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Diabetic eye disease drug combo completes successful trial

03/03/2017
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Researchers have developed a two-drug cocktail they believe may be more effective than current treatments at reducing the degenerative effects of diabetes-related eye conditions.

Scientists from the University of Florida (UF) completed a 12-week test on laboratory mice after combining two existing drugs to formulate the drug mixture angiotensin receptor neprisilyn inhibitor (ARNI).

The study, published in Investigative Ophthalmology and Visual Science, showed the two-drug treatment was more effective than irbesartin – a drug currently used to treat symptoms associated with diabetic eye disease – across a range of areas.

Significantly, study co-author Professor Tuhina Prasad said the drug mix was more effective in reducing inflammation, which is one of the main symptoms of diabetic retinopathy.

"If you can decrease that inflammation, it protects the retinal cells and delays the progression of the disease," Prasad said.

ARNI also reduced capillary loss in the retina by 68%, compared with the 43% improvement measured on mice that were administered with irbesartin.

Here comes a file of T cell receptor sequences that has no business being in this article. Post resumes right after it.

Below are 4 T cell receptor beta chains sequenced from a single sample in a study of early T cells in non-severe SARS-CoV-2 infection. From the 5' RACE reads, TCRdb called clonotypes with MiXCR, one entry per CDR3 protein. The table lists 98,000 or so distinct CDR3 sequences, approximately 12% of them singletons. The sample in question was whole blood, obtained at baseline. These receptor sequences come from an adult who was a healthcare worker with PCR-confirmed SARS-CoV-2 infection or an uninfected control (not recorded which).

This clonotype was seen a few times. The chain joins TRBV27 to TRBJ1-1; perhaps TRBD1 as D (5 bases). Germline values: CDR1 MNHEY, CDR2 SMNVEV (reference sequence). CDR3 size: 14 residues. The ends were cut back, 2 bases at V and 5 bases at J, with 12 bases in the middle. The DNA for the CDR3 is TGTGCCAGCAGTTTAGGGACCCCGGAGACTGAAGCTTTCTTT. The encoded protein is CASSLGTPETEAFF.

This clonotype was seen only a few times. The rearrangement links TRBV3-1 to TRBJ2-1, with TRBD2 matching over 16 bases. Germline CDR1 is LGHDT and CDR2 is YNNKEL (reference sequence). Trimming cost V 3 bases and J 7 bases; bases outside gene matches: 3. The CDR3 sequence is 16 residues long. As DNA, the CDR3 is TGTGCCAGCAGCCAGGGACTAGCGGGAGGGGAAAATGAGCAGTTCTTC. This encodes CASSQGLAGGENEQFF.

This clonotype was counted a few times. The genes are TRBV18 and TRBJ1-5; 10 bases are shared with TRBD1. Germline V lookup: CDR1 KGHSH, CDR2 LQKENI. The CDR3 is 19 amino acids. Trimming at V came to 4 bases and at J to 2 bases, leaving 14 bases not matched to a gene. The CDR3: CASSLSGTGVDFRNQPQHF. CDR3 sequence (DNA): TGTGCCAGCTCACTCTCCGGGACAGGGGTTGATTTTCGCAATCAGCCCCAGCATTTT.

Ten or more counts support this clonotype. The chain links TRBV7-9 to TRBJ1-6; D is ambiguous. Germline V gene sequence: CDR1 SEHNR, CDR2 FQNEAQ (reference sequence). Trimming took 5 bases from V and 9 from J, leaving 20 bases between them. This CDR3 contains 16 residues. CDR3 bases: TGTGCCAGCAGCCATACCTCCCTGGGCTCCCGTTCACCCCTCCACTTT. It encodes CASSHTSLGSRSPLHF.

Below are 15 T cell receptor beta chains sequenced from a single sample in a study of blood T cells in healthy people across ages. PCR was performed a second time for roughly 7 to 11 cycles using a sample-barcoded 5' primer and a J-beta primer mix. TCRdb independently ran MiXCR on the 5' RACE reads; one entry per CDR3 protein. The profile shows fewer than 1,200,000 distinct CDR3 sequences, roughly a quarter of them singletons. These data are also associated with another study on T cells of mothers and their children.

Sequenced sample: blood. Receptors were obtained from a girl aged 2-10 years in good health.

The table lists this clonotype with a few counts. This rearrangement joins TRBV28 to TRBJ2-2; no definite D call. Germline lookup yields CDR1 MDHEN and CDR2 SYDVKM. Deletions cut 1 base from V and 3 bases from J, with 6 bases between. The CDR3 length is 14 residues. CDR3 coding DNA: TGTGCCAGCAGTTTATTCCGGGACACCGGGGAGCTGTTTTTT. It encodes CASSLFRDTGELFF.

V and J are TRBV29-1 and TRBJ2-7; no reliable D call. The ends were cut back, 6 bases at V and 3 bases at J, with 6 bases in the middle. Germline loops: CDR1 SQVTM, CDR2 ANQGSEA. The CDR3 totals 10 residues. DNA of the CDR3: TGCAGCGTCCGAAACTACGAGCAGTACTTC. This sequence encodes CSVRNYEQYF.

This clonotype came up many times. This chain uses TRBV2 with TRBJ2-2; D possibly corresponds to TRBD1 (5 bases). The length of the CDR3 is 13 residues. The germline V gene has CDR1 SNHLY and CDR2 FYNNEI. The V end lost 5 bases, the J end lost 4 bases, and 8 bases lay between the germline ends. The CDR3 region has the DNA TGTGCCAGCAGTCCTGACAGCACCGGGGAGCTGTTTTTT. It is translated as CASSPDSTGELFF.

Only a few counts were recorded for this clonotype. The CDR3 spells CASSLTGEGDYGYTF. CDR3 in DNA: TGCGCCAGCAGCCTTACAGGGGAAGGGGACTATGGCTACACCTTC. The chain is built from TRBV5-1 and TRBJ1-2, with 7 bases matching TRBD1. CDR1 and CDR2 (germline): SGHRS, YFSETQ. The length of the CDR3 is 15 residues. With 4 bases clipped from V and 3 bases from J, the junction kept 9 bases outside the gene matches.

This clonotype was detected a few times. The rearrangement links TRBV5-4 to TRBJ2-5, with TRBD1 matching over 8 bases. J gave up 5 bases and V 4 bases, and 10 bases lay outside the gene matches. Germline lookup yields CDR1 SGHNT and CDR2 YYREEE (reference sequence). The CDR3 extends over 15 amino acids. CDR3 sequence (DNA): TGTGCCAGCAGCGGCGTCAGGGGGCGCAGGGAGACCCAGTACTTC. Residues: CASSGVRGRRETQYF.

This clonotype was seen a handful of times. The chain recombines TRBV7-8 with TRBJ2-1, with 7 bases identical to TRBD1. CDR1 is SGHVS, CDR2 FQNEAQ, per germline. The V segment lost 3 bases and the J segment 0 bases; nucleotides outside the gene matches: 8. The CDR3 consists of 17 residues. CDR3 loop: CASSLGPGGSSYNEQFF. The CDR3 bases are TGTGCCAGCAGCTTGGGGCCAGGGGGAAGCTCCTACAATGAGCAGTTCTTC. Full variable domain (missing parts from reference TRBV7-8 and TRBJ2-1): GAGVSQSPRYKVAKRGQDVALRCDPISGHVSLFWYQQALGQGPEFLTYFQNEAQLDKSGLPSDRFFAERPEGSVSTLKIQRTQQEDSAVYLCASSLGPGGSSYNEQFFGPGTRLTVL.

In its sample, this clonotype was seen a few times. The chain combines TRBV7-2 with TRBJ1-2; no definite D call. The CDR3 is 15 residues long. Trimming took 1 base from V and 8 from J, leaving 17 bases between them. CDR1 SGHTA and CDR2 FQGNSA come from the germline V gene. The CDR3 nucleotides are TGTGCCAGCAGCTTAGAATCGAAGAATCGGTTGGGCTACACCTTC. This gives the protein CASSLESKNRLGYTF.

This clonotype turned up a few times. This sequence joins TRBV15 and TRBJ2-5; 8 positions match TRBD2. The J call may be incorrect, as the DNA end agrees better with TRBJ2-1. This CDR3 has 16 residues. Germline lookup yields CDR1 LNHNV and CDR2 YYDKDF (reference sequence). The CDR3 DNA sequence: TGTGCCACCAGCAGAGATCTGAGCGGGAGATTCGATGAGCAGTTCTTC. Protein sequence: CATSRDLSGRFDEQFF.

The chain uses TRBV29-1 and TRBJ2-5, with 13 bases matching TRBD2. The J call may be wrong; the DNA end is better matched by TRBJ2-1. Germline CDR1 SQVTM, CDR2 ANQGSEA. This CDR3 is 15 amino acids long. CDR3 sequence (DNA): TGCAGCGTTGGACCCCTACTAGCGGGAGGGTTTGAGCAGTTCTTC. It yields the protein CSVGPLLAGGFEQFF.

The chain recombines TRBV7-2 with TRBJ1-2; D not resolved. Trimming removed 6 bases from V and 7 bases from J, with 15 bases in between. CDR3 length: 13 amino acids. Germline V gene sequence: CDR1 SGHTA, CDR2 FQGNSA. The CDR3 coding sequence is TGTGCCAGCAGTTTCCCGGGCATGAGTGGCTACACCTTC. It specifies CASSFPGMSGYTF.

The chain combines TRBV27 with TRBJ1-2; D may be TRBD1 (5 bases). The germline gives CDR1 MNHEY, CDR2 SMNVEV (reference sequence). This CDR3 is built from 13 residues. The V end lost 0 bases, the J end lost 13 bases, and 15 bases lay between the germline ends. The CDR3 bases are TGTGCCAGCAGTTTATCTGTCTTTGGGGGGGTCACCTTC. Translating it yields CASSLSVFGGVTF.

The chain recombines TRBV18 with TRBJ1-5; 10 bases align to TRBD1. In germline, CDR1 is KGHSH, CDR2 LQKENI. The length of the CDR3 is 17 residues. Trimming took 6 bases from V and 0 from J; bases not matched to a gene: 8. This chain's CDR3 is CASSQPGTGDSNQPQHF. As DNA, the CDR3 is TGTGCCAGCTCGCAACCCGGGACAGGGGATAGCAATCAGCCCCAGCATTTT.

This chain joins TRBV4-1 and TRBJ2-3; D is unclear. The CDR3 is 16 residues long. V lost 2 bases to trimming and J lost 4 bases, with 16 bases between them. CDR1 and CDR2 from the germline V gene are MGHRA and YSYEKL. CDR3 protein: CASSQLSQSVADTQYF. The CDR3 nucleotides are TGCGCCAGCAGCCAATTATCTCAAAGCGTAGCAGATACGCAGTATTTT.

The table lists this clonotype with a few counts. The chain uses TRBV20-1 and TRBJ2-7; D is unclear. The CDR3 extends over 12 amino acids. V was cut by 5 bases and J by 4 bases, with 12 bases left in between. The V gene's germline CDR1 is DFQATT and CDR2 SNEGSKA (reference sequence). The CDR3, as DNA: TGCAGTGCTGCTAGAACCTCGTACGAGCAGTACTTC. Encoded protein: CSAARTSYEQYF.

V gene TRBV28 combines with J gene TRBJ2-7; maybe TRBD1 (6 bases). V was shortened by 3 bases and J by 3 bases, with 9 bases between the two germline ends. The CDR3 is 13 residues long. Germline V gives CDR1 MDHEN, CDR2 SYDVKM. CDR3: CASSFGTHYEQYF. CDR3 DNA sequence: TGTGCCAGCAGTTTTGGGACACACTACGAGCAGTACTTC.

Although the ARNI did not completely reverse the impacts of diabetic retinopathy, Prasad said it slowed down the progression of cell damage in the mice models.

The new drug cocktail reduced the death of retinal cells by 51%, compared to the single drug treatment at 25%.

ARNI is a combination of irbesartin – an angiotensin receptor blocker also used to treat high blood pressure – and a neprilysin inhibitor called thiorphan, an anti-diarrhea compound.

However, the researchers pointed out more tests still needed to be done before the drug went through human clinical trials to determine any possible long-term or chronic side effects of using the neprilysin enzyme inhibitor on the eye.

The study was conducted in collaboration with the Erasmus Medical Center in the Netherlands. Research funding came from the National Institutes of Health, Bright Focus Foundation, and the American Diabetes Association, along with the National Eye Institute and Research to Prevent Blindness.

GLAUKOS
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